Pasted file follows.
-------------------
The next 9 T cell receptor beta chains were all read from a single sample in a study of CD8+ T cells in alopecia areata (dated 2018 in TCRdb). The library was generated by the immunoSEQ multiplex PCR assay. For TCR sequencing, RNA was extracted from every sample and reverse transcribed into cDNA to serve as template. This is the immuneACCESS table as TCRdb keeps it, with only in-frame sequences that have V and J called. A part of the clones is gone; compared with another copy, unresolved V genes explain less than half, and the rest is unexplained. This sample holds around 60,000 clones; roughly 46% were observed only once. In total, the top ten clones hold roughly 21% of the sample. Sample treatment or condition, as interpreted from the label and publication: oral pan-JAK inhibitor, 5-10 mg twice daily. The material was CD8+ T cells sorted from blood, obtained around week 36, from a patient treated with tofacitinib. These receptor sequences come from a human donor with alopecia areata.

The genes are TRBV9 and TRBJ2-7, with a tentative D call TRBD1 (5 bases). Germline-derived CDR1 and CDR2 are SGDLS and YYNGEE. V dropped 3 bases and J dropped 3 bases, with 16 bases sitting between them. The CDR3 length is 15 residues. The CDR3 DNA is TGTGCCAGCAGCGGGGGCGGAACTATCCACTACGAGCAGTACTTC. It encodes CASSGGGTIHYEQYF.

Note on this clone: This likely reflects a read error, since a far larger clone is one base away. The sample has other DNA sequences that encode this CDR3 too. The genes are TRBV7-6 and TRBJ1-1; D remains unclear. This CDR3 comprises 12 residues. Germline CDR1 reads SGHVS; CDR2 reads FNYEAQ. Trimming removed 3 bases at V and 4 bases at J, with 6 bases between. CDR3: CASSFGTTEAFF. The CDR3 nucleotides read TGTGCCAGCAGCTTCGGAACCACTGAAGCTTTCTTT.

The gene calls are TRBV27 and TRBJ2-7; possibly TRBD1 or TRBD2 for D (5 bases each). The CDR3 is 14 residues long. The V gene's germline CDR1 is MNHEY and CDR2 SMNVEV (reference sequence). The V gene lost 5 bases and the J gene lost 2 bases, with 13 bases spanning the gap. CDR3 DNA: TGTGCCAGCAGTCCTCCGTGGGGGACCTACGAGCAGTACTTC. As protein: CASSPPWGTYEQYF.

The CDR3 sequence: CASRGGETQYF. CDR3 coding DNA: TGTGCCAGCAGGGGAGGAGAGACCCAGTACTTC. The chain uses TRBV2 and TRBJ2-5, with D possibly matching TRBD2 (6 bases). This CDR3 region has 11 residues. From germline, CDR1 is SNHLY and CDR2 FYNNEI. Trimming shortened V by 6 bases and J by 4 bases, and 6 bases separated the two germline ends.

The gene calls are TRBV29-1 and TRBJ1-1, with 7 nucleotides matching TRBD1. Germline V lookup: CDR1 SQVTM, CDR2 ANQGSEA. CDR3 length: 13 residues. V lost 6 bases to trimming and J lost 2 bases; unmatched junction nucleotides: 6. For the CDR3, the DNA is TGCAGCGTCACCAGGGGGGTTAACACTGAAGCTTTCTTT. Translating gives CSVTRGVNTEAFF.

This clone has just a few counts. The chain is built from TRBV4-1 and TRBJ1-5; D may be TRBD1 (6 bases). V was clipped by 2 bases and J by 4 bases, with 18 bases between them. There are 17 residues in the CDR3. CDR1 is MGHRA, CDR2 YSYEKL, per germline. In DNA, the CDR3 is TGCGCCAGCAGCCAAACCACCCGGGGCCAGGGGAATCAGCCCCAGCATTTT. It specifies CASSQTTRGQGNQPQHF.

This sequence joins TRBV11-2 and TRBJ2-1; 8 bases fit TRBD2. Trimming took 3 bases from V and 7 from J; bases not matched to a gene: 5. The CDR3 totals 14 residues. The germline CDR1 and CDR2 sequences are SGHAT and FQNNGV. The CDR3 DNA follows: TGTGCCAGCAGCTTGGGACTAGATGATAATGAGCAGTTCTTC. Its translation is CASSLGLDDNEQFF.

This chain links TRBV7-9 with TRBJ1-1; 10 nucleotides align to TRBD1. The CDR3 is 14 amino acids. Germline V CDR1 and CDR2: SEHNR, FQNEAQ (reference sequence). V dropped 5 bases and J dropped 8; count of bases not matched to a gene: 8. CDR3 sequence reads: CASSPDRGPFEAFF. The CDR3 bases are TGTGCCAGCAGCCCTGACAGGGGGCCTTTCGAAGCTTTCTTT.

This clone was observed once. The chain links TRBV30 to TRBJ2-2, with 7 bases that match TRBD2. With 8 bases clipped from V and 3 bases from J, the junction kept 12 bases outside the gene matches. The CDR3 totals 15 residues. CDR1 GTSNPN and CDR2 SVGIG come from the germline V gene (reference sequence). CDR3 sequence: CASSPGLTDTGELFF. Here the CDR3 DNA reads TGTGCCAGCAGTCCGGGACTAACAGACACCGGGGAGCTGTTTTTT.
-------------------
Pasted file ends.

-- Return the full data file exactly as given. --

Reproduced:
The next 9 T cell receptor beta chains were all read from a single sample in a study of CD8+ T cells in alopecia areata (dated 2018 in TCRdb). The library was generated by the immunoSEQ multiplex PCR assay. For TCR sequencing, RNA was extracted from every sample and reverse transcribed into cDNA to serve as template. This is the immuneACCESS table as TCRdb keeps it, with only in-frame sequences that have V and J called. A part of the clones is gone; compared with another copy, unresolved V genes explain less than half, and the rest is unexplained. This sample holds around 60,000 clones; roughly 46% were observed only once. In total, the top ten clones hold roughly 21% of the sample. Sample treatment or condition, as interpreted from the label and publication: oral pan-JAK inhibitor, 5-10 mg twice daily. The material was CD8+ T cells sorted from blood, obtained around week 36, from a patient treated with tofacitinib. These receptor sequences come from a human donor with alopecia areata.

The genes are TRBV9 and TRBJ2-7, with a tentative D call TRBD1 (5 bases). Germline-derived CDR1 and CDR2 are SGDLS and YYNGEE. V dropped 3 bases and J dropped 3 bases, with 16 bases sitting between them. The CDR3 length is 15 residues. The CDR3 DNA is TGTGCCAGCAGCGGGGGCGGAACTATCCACTACGAGCAGTACTTC. It encodes CASSGGGTIHYEQYF.

Note on this clone: This likely reflects a read error, since a far larger clone is one base away. The sample has other DNA sequences that encode this CDR3 too. The genes are TRBV7-6 and TRBJ1-1; D remains unclear. This CDR3 comprises 12 residues. Germline CDR1 reads SGHVS; CDR2 reads FNYEAQ. Trimming removed 3 bases at V and 4 bases at J, with 6 bases between. CDR3: CASSFGTTEAFF. The CDR3 nucleotides read TGTGCCAGCAGCTTCGGAACCACTGAAGCTTTCTTT.

The gene calls are TRBV27 and TRBJ2-7; possibly TRBD1 or TRBD2 for D (5 bases each). The CDR3 is 14 residues long. The V gene's germline CDR1 is MNHEY and CDR2 SMNVEV (reference sequence). The V gene lost 5 bases and the J gene lost 2 bases, with 13 bases spanning the gap. CDR3 DNA: TGTGCCAGCAGTCCTCCGTGGGGGACCTACGAGCAGTACTTC. As protein: CASSPPWGTYEQYF.

The CDR3 sequence: CASRGGETQYF. CDR3 coding DNA: TGTGCCAGCAGGGGAGGAGAGACCCAGTACTTC. The chain uses TRBV2 and TRBJ2-5, with D possibly matching TRBD2 (6 bases). This CDR3 region has 11 residues. From germline, CDR1 is SNHLY and CDR2 FYNNEI. Trimming shortened V by 6 bases and J by 4 bases, and 6 bases separated the two germline ends.

The gene calls are TRBV29-1 and TRBJ1-1, with 7 nucleotides matching TRBD1. Germline V lookup: CDR1 SQVTM, CDR2 ANQGSEA. CDR3 length: 13 residues. V lost 6 bases to trimming and J lost 2 bases; unmatched junction nucleotides: 6. For the CDR3, the DNA is TGCAGCGTCACCAGGGGGGTTAACACTGAAGCTTTCTTT. Translating gives CSVTRGVNTEAFF.

This clone has just a few counts. The chain is built from TRBV4-1 and TRBJ1-5; D may be TRBD1 (6 bases). V was clipped by 2 bases and J by 4 bases, with 18 bases between them. There are 17 residues in the CDR3. CDR1 is MGHRA, CDR2 YSYEKL, per germline. In DNA, the CDR3 is TGCGCCAGCAGCCAAACCACCCGGGGCCAGGGGAATCAGCCCCAGCATTTT. It specifies CASSQTTRGQGNQPQHF.

This sequence joins TRBV11-2 and TRBJ2-1; 8 bases fit TRBD2. Trimming took 3 bases from V and 7 from J; bases not matched to a gene: 5. The CDR3 totals 14 residues. The germline CDR1 and CDR2 sequences are SGHAT and FQNNGV. The CDR3 DNA follows: TGTGCCAGCAGCTTGGGACTAGATGATAATGAGCAGTTCTTC. Its translation is CASSLGLDDNEQFF.

This chain links TRBV7-9 with TRBJ1-1; 10 nucleotides align to TRBD1. The CDR3 is 14 amino acids. Germline V CDR1 and CDR2: SEHNR, FQNEAQ (reference sequence). V dropped 5 bases and J dropped 8; count of bases not matched to a gene: 8. CDR3 sequence reads: CASSPDRGPFEAFF. The CDR3 bases are TGTGCCAGCAGCCCTGACAGGGGGCCTTTCGAAGCTTTCTTT.

This clone was observed once. The chain links TRBV30 to TRBJ2-2, with 7 bases that match TRBD2. With 8 bases clipped from V and 3 bases from J, the junction kept 12 bases outside the gene matches. The CDR3 totals 15 residues. CDR1 GTSNPN and CDR2 SVGIG come from the germline V gene (reference sequence). CDR3 sequence: CASSPGLTDTGELFF. Here the CDR3 DNA reads TGTGCCAGCAGTCCGGGACTAACAGACACCGGGGAGCTGTTTTTT.